Conclusion: Firaxis, against all of its own set of odds, manages to balance all its interweaving systems with grace and individualized importance. Every researched item feels useful the moment you receive it and every call to your attention feels essential to success. It makes ignoring some calls in favor of others, or choosing an assault soldier over a heavy for a given mission, feel real and impactful. It turns a game into a mission. And it's a special mission indeed.
Conclusion: I could go on about the virtues of Enemy Within, about how good it was to play through the whole campaign again, but ultimately it’ll come down to two factors: The fact that the ending hasn’t changed a bit, and the fact that, ultimately, you’re still playing the same game. The former is perhaps the most disappointing, and as for the latter, it’s easier for something like Civilization to get away with, as XCOM is more narrative focused.
Excerpt: Whoops! Did you forget to upgrade your interceptors? Because now there's a UFO over Russia that you're not equipped to take down, and transferring or manufacturing more jets will take more time than you have. Oh, and the craft is going to shoot down your satellite. Oh, and Russia will pull its funding if that happens.
Conclusion: MARS ATTACKS!Preparing for Galactic War: Single player and multiplayer are pretty much the same. Going through the campaign you are given the typical vague premise: you are a commander of a private global defense organization attempting to expel aliens from wreaking havoc on Earth by seeking and removing them at sometimes any cost.
Excerpt: The best stories about XCOM always end in failure. The wipeout of a veteran squad member, the panic, destruction and downward spiral towards failure. In an age of broadened gaming audiences, lowered difficulty barriers and constant hand holding XCOM manages to stand out by being one of the few mainstream games that allows you to fail permanently.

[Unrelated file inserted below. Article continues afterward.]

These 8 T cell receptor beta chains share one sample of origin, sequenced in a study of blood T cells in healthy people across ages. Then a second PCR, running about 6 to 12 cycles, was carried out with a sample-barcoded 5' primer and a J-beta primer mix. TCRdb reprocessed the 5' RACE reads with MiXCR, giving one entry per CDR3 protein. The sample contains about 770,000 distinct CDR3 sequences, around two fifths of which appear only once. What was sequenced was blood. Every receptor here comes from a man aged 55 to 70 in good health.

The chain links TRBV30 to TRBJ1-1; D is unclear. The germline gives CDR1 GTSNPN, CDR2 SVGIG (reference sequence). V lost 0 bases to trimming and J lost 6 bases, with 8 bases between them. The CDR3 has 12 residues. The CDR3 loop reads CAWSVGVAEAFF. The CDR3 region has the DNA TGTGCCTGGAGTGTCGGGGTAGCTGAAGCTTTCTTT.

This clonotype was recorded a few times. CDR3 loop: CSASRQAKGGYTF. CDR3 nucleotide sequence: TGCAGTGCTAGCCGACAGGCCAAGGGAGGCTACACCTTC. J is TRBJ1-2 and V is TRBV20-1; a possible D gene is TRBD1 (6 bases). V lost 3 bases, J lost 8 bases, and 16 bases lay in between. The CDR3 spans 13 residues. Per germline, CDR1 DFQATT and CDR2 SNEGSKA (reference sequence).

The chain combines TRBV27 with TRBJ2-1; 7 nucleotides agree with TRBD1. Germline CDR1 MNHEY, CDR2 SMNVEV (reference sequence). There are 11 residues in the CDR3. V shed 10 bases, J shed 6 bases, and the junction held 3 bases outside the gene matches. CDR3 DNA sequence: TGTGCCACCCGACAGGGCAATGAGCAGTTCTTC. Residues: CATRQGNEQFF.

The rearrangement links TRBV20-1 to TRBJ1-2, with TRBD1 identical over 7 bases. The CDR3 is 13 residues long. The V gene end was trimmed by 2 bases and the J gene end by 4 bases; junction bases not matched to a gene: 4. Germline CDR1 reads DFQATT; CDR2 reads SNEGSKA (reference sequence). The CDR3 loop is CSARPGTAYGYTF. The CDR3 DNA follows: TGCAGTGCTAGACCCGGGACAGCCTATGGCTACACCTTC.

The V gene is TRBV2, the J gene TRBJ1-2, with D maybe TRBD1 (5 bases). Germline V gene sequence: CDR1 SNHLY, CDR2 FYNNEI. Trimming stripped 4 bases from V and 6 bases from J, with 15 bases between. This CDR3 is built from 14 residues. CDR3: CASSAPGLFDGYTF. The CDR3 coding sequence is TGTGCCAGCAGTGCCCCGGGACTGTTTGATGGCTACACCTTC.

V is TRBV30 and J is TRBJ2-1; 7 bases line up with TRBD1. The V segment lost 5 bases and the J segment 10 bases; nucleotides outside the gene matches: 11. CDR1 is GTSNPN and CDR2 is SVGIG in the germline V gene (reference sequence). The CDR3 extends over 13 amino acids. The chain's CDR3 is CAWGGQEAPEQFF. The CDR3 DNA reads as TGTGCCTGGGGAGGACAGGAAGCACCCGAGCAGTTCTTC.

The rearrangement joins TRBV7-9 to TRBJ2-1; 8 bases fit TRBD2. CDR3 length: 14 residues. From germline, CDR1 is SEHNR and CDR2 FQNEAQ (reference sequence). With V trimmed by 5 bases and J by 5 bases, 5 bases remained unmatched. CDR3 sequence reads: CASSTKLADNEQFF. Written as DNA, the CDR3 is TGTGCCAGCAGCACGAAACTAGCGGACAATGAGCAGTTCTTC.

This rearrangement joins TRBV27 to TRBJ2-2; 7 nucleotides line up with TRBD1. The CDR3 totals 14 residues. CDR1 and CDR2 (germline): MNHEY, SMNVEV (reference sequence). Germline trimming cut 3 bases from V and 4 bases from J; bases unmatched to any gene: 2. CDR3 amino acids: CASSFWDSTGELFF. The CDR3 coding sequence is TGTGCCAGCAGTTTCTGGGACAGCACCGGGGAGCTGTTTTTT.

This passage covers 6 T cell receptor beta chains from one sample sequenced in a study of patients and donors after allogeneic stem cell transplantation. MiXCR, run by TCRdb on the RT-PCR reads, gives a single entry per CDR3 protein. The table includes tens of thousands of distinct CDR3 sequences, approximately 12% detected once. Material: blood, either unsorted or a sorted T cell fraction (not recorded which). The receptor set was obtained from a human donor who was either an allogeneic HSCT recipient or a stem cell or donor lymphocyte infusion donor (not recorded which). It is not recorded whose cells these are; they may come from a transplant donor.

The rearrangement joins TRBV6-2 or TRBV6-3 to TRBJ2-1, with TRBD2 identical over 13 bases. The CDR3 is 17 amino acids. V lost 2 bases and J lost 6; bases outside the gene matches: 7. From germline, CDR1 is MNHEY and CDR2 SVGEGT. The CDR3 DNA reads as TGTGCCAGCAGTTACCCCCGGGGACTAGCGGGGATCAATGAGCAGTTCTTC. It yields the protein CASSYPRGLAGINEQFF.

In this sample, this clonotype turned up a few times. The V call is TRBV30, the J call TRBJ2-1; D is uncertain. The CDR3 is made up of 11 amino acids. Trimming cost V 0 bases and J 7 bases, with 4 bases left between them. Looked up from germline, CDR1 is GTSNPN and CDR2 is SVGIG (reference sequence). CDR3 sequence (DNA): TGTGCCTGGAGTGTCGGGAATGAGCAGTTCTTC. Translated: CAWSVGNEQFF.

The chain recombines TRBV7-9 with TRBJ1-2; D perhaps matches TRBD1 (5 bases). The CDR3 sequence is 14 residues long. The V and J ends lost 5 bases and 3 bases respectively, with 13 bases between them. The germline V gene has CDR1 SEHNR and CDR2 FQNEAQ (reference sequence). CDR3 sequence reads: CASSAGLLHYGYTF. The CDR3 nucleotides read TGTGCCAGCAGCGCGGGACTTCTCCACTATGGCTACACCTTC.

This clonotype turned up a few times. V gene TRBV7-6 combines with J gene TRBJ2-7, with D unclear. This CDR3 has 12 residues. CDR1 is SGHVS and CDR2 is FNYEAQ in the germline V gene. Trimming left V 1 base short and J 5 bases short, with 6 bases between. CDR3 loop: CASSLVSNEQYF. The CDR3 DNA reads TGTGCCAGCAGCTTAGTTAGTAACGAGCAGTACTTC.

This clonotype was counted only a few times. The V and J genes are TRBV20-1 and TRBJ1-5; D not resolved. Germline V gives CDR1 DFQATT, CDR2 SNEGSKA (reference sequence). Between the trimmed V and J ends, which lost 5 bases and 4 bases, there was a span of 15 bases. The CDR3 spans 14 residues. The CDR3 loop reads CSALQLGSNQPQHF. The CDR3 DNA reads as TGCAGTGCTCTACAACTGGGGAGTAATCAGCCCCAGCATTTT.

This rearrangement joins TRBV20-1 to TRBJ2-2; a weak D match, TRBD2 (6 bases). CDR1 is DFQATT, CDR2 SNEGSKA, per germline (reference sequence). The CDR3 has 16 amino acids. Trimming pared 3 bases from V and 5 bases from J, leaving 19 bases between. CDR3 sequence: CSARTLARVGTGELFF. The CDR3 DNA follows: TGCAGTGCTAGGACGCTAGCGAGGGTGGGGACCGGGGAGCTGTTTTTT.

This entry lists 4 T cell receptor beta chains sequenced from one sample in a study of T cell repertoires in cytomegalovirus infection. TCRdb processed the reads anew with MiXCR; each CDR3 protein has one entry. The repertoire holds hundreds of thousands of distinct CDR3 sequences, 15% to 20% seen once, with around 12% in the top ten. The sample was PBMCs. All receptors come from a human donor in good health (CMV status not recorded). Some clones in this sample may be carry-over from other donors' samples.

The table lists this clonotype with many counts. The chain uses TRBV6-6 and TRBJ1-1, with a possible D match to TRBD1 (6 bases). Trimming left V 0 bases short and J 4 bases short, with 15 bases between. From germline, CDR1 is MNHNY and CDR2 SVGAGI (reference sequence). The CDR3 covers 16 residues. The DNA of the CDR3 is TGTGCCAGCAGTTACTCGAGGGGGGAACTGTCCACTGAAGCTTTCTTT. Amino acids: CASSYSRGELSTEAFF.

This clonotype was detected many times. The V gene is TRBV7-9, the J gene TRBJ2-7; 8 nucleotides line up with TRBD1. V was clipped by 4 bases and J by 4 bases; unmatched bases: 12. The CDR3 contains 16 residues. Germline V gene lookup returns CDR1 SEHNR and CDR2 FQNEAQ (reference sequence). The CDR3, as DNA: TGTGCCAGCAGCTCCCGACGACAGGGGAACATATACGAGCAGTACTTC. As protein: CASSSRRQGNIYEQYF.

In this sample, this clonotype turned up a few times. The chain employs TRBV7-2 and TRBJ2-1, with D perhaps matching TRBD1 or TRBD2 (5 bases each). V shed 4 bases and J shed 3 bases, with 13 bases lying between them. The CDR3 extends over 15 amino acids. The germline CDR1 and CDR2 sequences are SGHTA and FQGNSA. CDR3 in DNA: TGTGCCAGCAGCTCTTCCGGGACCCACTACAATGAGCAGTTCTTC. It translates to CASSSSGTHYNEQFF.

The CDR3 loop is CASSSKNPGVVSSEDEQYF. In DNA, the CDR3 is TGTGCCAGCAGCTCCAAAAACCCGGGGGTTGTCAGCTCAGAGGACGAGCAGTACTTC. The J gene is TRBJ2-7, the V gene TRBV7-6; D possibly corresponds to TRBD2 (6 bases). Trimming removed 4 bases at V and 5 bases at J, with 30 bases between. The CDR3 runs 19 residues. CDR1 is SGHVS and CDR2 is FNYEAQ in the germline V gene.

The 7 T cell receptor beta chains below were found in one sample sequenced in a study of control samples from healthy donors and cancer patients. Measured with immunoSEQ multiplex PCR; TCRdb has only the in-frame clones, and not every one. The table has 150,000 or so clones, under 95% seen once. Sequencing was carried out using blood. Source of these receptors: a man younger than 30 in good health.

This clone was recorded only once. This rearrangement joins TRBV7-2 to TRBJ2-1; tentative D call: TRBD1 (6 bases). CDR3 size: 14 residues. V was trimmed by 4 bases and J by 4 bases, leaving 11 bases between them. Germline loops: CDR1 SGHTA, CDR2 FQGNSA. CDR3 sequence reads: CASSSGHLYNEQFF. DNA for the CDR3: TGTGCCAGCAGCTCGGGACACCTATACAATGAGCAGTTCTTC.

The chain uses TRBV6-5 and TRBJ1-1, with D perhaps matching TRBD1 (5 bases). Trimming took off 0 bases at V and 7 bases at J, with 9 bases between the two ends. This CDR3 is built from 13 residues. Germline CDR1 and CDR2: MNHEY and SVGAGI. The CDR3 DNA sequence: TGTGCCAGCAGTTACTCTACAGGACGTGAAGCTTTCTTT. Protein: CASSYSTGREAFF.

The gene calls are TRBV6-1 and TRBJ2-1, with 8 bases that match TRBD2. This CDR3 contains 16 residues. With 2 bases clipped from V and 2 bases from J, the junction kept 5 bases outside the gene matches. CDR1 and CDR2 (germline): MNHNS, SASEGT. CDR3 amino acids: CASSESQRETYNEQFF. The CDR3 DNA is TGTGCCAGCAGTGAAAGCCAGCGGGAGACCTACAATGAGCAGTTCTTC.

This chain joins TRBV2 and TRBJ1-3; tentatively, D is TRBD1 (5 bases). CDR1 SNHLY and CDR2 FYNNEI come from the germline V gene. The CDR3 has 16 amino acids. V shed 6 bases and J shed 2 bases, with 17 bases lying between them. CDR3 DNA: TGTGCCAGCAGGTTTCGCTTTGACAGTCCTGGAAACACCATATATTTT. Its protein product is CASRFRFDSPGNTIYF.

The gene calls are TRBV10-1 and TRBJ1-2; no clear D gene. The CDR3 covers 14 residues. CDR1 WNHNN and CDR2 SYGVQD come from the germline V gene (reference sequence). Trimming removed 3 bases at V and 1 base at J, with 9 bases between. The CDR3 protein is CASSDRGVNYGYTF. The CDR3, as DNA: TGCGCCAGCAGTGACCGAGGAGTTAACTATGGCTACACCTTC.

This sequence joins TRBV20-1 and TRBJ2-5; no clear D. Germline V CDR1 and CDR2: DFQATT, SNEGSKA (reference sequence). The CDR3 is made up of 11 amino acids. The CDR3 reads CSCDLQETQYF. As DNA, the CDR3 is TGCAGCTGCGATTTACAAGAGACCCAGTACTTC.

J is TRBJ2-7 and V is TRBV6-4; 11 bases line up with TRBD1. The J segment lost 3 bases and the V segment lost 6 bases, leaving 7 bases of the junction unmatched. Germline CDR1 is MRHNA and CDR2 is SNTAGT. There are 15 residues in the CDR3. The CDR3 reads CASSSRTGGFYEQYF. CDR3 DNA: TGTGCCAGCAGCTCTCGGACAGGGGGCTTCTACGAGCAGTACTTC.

Excerpt: In a world where aliens have come to Earth armed with a dastardly plot to abduct humans in an attempt to take over the universe, nations must unite to form a task force of unmatched strength. XCOM: Enemy Unknown is the tale of such a unified project. In this epic sequel, a type of Wizard’s chess meets the 3-D Star Trek chess of the future.
Excerpt: Is it just me or does it seem like if we were to take games and movies to heart that we have absolutely nothing to worry about if we were to actually face an alien invasion? There's always some over the top gun wielding soldier who somehow knows every weakness of this previously unknown enemy.
Conclusion: XCOM: Enemy Unknown is bound to be contested when compared to the original from the ‘90’s, but Firaxis has managed to create a thoroughly modern game based on the core ideas of the classic. The tactics-based action is enhancing, well balanced, pleasing and frustrating at the same time and manages to make hours pass by incredibly quickly.